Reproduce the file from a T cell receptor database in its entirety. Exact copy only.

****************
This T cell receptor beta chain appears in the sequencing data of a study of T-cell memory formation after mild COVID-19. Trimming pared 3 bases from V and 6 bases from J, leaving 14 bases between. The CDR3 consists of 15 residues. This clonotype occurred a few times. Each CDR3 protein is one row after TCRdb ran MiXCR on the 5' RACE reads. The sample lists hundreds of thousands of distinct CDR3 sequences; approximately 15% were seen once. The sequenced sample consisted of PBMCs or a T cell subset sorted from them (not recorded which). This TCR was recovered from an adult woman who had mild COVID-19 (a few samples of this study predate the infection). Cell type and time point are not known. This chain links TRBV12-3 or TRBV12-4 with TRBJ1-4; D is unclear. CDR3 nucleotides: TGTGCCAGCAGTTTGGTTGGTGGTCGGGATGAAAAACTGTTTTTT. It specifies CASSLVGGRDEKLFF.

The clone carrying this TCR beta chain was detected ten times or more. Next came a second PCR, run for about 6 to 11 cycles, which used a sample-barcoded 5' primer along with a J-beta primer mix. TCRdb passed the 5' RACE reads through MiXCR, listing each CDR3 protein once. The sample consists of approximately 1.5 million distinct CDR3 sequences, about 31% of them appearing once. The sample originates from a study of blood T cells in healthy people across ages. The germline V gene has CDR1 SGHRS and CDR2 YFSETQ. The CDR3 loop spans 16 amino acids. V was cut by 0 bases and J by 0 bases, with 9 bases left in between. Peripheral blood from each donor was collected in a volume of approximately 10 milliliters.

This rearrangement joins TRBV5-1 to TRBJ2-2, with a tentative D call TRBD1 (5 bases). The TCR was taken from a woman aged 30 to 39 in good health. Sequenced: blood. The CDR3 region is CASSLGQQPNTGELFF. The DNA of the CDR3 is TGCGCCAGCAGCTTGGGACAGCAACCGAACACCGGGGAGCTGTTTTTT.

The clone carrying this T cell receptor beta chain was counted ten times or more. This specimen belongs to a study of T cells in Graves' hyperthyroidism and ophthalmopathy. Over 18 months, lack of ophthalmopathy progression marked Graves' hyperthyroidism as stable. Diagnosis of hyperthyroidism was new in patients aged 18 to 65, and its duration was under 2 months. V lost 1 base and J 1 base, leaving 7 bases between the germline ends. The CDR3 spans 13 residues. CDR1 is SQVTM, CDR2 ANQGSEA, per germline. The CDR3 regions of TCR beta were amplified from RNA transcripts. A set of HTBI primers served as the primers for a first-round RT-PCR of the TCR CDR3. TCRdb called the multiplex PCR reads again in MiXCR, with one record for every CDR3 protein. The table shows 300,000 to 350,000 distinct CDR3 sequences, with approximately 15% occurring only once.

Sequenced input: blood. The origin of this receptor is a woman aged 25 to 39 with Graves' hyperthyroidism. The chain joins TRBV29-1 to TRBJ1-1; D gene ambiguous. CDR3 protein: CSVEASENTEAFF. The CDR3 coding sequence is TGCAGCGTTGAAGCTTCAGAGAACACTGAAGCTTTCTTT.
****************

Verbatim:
This T cell receptor beta chain appears in the sequencing data of a study of T-cell memory formation after mild COVID-19. Trimming pared 3 bases from V and 6 bases from J, leaving 14 bases between. The CDR3 consists of 15 residues. This clonotype occurred a few times. Each CDR3 protein is one row after TCRdb ran MiXCR on the 5' RACE reads. The sample lists hundreds of thousands of distinct CDR3 sequences; approximately 15% were seen once. The sequenced sample consisted of PBMCs or a T cell subset sorted from them (not recorded which). This TCR was recovered from an adult woman who had mild COVID-19 (a few samples of this study predate the infection). Cell type and time point are not known. This chain links TRBV12-3 or TRBV12-4 with TRBJ1-4; D is unclear. CDR3 nucleotides: TGTGCCAGCAGTTTGGTTGGTGGTCGGGATGAAAAACTGTTTTTT. It specifies CASSLVGGRDEKLFF.

The clone carrying this TCR beta chain was detected ten times or more. Next came a second PCR, run for about 6 to 11 cycles, which used a sample-barcoded 5' primer along with a J-beta primer mix. TCRdb passed the 5' RACE reads through MiXCR, listing each CDR3 protein once. The sample consists of approximately 1.5 million distinct CDR3 sequences, about 31% of them appearing once. The sample originates from a study of blood T cells in healthy people across ages. The germline V gene has CDR1 SGHRS and CDR2 YFSETQ. The CDR3 loop spans 16 amino acids. V was cut by 0 bases and J by 0 bases, with 9 bases left in between. Peripheral blood from each donor was collected in a volume of approximately 10 milliliters.

This rearrangement joins TRBV5-1 to TRBJ2-2, with a tentative D call TRBD1 (5 bases). The TCR was taken from a woman aged 30 to 39 in good health. Sequenced: blood. The CDR3 region is CASSLGQQPNTGELFF. The DNA of the CDR3 is TGCGCCAGCAGCTTGGGACAGCAACCGAACACCGGGGAGCTGTTTTTT.

The clone carrying this T cell receptor beta chain was counted ten times or more. This specimen belongs to a study of T cells in Graves' hyperthyroidism and ophthalmopathy. Over 18 months, lack of ophthalmopathy progression marked Graves' hyperthyroidism as stable. Diagnosis of hyperthyroidism was new in patients aged 18 to 65, and its duration was under 2 months. V lost 1 base and J 1 base, leaving 7 bases between the germline ends. The CDR3 spans 13 residues. CDR1 is SQVTM, CDR2 ANQGSEA, per germline. The CDR3 regions of TCR beta were amplified from RNA transcripts. A set of HTBI primers served as the primers for a first-round RT-PCR of the TCR CDR3. TCRdb called the multiplex PCR reads again in MiXCR, with one record for every CDR3 protein. The table shows 300,000 to 350,000 distinct CDR3 sequences, with approximately 15% occurring only once.

Sequenced input: blood. The origin of this receptor is a woman aged 25 to 39 with Graves' hyperthyroidism. The chain joins TRBV29-1 to TRBJ1-1; D gene ambiguous. CDR3 protein: CSVEASENTEAFF. The CDR3 coding sequence is TGCAGCGTTGAAGCTTCAGAGAACACTGAAGCTTTCTTT.